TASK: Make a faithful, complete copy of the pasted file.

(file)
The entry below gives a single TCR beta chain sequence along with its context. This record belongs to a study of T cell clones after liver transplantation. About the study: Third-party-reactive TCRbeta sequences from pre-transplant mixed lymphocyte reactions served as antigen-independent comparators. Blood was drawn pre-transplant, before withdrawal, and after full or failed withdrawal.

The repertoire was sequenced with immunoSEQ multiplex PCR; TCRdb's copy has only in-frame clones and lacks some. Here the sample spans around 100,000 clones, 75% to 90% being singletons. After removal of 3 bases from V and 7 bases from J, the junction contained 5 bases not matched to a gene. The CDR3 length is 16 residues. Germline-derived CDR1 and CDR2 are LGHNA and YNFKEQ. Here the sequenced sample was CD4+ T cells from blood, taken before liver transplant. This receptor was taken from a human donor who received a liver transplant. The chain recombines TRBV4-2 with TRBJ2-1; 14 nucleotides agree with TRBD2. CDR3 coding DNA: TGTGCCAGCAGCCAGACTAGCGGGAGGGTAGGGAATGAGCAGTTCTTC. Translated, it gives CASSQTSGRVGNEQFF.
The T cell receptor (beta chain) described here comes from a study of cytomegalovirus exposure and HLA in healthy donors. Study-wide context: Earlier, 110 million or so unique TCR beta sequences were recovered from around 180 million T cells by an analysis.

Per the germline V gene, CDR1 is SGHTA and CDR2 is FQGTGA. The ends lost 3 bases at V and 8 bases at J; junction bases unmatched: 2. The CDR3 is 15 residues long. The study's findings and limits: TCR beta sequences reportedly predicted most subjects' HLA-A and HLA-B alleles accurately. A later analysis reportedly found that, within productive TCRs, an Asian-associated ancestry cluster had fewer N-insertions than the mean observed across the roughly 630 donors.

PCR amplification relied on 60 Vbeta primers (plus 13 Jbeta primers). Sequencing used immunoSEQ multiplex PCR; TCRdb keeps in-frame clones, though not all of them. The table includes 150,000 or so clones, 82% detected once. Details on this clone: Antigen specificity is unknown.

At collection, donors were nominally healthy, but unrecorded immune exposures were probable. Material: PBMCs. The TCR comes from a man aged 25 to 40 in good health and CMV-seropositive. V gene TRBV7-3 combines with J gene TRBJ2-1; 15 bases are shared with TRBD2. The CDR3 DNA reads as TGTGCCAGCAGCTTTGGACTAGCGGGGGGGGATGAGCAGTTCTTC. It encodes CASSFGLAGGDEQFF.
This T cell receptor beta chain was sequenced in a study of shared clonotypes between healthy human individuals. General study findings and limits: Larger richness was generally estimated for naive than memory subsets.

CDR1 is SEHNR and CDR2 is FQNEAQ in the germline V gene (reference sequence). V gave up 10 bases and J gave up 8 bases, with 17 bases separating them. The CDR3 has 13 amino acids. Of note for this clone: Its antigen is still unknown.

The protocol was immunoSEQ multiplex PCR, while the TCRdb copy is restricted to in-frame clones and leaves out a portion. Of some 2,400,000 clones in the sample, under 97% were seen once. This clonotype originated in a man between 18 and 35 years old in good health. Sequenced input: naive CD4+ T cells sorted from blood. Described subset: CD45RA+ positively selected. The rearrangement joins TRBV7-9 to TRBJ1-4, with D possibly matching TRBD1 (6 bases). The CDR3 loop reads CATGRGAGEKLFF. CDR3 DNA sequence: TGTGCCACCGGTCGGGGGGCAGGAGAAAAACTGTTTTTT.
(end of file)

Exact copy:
The entry below gives a single TCR beta chain sequence along with its context. This record belongs to a study of T cell clones after liver transplantation. About the study: Third-party-reactive TCRbeta sequences from pre-transplant mixed lymphocyte reactions served as antigen-independent comparators. Blood was drawn pre-transplant, before withdrawal, and after full or failed withdrawal.

The repertoire was sequenced with immunoSEQ multiplex PCR; TCRdb's copy has only in-frame clones and lacks some. Here the sample spans around 100,000 clones, 75% to 90% being singletons. After removal of 3 bases from V and 7 bases from J, the junction contained 5 bases not matched to a gene. The CDR3 length is 16 residues. Germline-derived CDR1 and CDR2 are LGHNA and YNFKEQ. Here the sequenced sample was CD4+ T cells from blood, taken before liver transplant. This receptor was taken from a human donor who received a liver transplant. The chain recombines TRBV4-2 with TRBJ2-1; 14 nucleotides agree with TRBD2. CDR3 coding DNA: TGTGCCAGCAGCCAGACTAGCGGGAGGGTAGGGAATGAGCAGTTCTTC. Translated, it gives CASSQTSGRVGNEQFF.
The T cell receptor (beta chain) described here comes from a study of cytomegalovirus exposure and HLA in healthy donors. Study-wide context: Earlier, 110 million or so unique TCR beta sequences were recovered from around 180 million T cells by an analysis.

Per the germline V gene, CDR1 is SGHTA and CDR2 is FQGTGA. The ends lost 3 bases at V and 8 bases at J; junction bases unmatched: 2. The CDR3 is 15 residues long. The study's findings and limits: TCR beta sequences reportedly predicted most subjects' HLA-A and HLA-B alleles accurately. A later analysis reportedly found that, within productive TCRs, an Asian-associated ancestry cluster had fewer N-insertions than the mean observed across the roughly 630 donors.

PCR amplification relied on 60 Vbeta primers (plus 13 Jbeta primers). Sequencing used immunoSEQ multiplex PCR; TCRdb keeps in-frame clones, though not all of them. The table includes 150,000 or so clones, 82% detected once. Details on this clone: Antigen specificity is unknown.

At collection, donors were nominally healthy, but unrecorded immune exposures were probable. Material: PBMCs. The TCR comes from a man aged 25 to 40 in good health and CMV-seropositive. V gene TRBV7-3 combines with J gene TRBJ2-1; 15 bases are shared with TRBD2. The CDR3 DNA reads as TGTGCCAGCAGCTTTGGACTAGCGGGGGGGGATGAGCAGTTCTTC. It encodes CASSFGLAGGDEQFF.
This T cell receptor beta chain was sequenced in a study of shared clonotypes between healthy human individuals. General study findings and limits: Larger richness was generally estimated for naive than memory subsets.

CDR1 is SEHNR and CDR2 is FQNEAQ in the germline V gene (reference sequence). V gave up 10 bases and J gave up 8 bases, with 17 bases separating them. The CDR3 has 13 amino acids. Of note for this clone: Its antigen is still unknown.

The protocol was immunoSEQ multiplex PCR, while the TCRdb copy is restricted to in-frame clones and leaves out a portion. Of some 2,400,000 clones in the sample, under 97% were seen once. This clonotype originated in a man between 18 and 35 years old in good health. Sequenced input: naive CD4+ T cells sorted from blood. Described subset: CD45RA+ positively selected. The rearrangement joins TRBV7-9 to TRBJ1-4, with D possibly matching TRBD1 (6 bases). The CDR3 loop reads CATGRGAGEKLFF. CDR3 DNA sequence: TGTGCCACCGGTCGGGGGGCAGGAGAAAAACTGTTTTTT.